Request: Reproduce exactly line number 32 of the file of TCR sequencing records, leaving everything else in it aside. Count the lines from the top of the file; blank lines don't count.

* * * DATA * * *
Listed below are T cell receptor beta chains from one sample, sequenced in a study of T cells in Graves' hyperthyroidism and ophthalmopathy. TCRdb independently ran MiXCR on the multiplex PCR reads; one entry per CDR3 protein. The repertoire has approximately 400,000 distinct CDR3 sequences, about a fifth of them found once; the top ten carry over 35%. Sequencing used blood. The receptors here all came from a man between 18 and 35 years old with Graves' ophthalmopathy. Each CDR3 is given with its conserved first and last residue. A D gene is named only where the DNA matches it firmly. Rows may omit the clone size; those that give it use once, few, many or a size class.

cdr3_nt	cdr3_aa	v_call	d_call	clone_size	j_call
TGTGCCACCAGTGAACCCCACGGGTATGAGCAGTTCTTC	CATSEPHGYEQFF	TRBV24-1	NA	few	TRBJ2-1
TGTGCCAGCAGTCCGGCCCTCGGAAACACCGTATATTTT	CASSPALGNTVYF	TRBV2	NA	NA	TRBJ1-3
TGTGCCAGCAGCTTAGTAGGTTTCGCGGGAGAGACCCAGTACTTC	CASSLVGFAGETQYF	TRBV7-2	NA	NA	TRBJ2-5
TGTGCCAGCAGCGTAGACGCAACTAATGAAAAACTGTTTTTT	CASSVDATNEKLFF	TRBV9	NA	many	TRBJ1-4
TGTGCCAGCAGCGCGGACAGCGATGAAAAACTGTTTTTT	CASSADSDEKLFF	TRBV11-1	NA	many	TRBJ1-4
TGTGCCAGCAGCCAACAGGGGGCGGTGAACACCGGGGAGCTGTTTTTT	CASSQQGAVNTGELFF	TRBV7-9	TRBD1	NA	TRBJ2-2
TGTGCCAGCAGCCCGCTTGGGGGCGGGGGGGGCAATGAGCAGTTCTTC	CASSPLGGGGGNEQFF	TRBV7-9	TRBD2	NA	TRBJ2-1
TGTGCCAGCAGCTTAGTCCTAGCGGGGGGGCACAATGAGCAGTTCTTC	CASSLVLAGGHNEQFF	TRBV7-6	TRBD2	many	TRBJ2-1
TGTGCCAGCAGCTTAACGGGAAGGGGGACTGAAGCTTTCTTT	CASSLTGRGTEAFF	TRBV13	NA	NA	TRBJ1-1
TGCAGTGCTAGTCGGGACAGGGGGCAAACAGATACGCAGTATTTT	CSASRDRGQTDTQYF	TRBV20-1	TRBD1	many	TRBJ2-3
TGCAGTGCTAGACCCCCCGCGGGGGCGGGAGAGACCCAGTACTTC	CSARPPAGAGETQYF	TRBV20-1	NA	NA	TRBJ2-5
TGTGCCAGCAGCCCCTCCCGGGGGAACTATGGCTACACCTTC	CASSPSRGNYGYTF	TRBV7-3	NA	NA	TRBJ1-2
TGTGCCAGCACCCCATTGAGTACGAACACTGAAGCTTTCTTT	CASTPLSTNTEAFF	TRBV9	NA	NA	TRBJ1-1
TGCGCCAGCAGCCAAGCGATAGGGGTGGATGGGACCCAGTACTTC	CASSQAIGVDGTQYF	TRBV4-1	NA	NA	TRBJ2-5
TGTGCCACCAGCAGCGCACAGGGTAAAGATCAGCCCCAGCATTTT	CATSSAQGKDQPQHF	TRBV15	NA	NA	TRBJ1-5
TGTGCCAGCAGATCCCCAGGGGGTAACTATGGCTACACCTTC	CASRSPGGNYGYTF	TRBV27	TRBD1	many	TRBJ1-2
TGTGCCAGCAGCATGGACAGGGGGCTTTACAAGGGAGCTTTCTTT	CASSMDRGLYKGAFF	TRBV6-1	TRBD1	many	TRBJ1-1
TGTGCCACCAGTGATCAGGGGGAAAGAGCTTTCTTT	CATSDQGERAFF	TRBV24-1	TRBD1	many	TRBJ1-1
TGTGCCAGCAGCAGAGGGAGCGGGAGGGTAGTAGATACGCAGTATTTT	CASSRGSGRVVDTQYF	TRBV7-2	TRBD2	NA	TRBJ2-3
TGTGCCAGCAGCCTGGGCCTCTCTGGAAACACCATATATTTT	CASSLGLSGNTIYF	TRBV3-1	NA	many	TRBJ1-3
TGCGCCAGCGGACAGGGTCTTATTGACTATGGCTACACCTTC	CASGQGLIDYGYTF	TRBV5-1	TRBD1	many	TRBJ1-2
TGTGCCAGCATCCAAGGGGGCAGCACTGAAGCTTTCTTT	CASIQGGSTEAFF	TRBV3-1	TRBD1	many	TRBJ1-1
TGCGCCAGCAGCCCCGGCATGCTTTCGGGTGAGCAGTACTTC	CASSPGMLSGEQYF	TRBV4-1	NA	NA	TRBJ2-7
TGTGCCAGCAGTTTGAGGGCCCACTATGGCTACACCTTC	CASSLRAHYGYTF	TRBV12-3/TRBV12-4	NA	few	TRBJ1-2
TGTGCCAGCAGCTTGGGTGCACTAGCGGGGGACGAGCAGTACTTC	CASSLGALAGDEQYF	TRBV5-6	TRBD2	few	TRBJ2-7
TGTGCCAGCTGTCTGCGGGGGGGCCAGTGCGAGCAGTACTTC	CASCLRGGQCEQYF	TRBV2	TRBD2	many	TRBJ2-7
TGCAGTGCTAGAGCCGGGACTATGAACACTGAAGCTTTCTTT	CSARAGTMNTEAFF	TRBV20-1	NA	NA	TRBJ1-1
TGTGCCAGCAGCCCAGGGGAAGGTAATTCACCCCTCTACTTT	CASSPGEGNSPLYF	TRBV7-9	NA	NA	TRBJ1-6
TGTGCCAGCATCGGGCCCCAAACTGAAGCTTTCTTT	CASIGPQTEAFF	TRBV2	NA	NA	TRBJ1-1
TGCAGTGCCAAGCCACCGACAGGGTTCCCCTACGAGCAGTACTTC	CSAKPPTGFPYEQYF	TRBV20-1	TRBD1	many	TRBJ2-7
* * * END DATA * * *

TGCAGTGCCAAGCCACCGACAGGGTTCCCCTACGAGCAGTACTTC	CSAKPPTGFPYEQYF	TRBV20-1	TRBD1	many	TRBJ2-7